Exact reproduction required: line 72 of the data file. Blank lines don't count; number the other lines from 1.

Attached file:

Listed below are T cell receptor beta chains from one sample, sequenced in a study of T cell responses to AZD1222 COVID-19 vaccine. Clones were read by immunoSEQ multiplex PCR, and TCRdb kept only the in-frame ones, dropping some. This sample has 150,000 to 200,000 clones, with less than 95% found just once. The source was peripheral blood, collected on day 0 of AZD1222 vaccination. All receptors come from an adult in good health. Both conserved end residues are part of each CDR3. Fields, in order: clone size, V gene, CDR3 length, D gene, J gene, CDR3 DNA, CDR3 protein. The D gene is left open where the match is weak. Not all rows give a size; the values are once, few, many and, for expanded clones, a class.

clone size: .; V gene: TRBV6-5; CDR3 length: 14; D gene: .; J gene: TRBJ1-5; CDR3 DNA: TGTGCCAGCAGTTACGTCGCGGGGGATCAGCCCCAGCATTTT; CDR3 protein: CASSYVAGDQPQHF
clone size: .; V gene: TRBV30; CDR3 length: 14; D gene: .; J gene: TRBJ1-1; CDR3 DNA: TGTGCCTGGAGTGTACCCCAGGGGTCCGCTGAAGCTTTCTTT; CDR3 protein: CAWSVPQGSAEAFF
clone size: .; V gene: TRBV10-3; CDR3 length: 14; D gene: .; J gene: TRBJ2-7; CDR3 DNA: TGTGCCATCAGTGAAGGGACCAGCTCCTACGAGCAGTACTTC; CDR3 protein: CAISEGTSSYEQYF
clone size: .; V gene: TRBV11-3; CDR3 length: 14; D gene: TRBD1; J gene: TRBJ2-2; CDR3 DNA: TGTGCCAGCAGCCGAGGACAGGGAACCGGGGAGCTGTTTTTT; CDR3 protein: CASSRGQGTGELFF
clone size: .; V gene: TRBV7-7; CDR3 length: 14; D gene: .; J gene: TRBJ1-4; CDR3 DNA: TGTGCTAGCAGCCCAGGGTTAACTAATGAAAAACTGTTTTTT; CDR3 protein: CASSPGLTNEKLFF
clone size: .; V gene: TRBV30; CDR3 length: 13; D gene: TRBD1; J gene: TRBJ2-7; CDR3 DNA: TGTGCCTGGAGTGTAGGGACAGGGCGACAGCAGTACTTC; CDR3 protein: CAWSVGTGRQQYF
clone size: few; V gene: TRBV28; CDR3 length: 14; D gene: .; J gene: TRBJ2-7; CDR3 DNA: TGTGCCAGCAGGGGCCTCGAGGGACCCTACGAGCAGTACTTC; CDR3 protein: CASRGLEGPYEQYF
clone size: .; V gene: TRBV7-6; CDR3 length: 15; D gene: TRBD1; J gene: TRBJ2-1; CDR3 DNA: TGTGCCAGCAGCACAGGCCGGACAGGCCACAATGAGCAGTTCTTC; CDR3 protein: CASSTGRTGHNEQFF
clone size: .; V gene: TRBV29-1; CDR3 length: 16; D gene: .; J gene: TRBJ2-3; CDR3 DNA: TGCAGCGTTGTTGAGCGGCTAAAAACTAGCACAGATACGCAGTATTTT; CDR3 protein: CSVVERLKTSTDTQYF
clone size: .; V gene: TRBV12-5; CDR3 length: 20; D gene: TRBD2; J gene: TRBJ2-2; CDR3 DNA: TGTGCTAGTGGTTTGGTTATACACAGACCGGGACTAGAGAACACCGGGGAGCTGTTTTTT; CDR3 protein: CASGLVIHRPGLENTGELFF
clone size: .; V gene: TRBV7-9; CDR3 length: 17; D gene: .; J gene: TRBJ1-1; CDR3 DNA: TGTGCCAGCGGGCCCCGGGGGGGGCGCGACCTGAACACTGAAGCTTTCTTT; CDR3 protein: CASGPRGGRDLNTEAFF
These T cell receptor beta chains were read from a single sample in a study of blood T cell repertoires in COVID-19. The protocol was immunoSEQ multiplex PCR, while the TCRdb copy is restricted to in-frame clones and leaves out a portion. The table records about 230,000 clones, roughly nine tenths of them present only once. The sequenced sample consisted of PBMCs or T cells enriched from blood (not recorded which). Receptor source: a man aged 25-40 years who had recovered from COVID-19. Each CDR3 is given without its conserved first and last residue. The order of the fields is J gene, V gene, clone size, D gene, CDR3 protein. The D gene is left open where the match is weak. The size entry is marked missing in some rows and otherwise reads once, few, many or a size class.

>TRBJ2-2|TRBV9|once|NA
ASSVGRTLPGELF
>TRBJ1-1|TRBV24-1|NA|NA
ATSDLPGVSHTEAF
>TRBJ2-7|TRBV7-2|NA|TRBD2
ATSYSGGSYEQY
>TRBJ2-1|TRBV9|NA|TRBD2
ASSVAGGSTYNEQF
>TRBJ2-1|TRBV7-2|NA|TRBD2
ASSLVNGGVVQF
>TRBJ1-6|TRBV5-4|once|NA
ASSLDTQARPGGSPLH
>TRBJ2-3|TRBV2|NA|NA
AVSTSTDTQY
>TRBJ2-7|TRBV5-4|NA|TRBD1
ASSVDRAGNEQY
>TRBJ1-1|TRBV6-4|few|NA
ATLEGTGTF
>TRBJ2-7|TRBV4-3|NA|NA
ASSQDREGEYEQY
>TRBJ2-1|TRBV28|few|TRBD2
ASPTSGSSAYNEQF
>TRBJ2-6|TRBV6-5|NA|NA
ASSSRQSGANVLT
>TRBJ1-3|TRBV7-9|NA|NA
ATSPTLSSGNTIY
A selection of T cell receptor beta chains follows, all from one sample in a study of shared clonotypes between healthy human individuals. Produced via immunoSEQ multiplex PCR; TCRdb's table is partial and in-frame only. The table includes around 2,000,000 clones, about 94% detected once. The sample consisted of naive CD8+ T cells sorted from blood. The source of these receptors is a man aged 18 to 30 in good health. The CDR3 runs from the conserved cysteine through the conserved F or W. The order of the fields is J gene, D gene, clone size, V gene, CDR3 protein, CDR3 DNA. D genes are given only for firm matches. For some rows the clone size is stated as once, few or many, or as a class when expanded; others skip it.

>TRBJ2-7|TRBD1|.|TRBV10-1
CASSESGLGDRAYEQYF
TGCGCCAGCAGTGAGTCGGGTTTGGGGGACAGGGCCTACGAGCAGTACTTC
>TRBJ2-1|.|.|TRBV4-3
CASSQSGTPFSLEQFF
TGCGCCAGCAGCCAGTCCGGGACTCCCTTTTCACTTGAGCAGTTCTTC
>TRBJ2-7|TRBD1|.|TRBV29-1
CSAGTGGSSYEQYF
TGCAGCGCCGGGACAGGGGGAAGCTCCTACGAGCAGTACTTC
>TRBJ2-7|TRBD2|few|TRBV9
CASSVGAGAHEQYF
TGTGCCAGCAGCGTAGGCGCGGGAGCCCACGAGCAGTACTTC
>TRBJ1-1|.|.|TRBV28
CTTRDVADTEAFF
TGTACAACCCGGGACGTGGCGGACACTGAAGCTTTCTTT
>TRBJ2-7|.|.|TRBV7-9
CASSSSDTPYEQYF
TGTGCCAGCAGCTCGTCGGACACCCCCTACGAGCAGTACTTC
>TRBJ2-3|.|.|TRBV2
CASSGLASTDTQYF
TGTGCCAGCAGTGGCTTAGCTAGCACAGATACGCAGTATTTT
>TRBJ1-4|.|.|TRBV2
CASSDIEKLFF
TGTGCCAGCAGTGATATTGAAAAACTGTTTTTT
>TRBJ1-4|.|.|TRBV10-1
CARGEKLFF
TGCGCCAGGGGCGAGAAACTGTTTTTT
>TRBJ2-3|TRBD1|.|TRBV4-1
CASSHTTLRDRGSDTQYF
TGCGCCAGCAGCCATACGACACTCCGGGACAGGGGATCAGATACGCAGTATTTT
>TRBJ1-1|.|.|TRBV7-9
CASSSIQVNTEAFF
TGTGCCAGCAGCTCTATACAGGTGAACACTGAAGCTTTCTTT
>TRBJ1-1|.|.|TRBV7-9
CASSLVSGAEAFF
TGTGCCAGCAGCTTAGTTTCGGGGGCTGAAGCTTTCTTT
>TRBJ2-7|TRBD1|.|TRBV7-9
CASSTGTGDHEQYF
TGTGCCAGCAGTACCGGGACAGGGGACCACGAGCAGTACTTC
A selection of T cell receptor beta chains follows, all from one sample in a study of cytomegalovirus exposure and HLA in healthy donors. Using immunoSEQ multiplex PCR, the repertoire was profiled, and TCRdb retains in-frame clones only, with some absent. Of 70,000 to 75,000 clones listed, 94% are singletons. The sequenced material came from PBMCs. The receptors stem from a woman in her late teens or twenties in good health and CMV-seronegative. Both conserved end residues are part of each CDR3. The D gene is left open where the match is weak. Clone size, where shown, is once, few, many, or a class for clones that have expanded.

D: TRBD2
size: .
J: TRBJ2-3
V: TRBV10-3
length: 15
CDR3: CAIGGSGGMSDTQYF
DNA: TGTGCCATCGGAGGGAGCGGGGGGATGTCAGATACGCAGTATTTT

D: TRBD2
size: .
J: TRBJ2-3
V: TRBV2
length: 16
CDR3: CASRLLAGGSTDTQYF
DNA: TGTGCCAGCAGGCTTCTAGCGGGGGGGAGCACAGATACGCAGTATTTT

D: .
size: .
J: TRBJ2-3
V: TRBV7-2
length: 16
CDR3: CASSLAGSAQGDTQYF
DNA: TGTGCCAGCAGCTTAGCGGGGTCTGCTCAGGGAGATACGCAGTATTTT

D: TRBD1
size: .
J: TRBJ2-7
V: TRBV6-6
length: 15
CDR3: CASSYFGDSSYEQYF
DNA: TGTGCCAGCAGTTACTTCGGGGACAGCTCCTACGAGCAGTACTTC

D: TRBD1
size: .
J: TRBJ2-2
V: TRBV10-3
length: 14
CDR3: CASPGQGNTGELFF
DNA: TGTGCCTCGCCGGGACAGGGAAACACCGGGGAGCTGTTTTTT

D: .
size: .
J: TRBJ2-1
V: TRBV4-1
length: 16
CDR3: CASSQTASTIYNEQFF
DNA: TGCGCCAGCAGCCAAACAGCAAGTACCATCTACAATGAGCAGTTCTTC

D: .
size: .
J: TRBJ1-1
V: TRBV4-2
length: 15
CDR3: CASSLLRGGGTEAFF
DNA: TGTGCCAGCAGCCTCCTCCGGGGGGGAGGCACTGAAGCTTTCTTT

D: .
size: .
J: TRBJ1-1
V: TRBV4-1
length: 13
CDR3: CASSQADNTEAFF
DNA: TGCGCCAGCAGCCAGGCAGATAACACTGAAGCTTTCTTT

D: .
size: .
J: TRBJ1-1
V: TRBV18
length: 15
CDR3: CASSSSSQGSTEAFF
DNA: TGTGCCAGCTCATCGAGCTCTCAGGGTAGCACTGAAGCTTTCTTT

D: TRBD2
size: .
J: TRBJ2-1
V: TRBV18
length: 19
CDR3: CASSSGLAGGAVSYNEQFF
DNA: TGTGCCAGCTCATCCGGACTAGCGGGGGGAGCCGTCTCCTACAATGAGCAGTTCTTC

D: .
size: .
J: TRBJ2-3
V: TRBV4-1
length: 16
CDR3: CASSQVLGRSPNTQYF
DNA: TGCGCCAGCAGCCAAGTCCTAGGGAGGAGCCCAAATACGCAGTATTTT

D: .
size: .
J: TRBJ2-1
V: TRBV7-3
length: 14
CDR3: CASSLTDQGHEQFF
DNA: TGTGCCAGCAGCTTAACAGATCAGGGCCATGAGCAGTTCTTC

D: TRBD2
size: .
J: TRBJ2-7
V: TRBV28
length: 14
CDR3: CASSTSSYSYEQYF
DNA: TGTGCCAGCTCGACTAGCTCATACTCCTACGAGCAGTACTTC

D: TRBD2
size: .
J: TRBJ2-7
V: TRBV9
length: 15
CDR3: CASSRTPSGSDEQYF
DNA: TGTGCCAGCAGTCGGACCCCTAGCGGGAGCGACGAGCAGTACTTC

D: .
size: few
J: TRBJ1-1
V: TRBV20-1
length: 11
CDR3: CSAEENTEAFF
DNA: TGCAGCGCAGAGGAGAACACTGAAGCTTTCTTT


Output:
CASSSIQVNTEAFF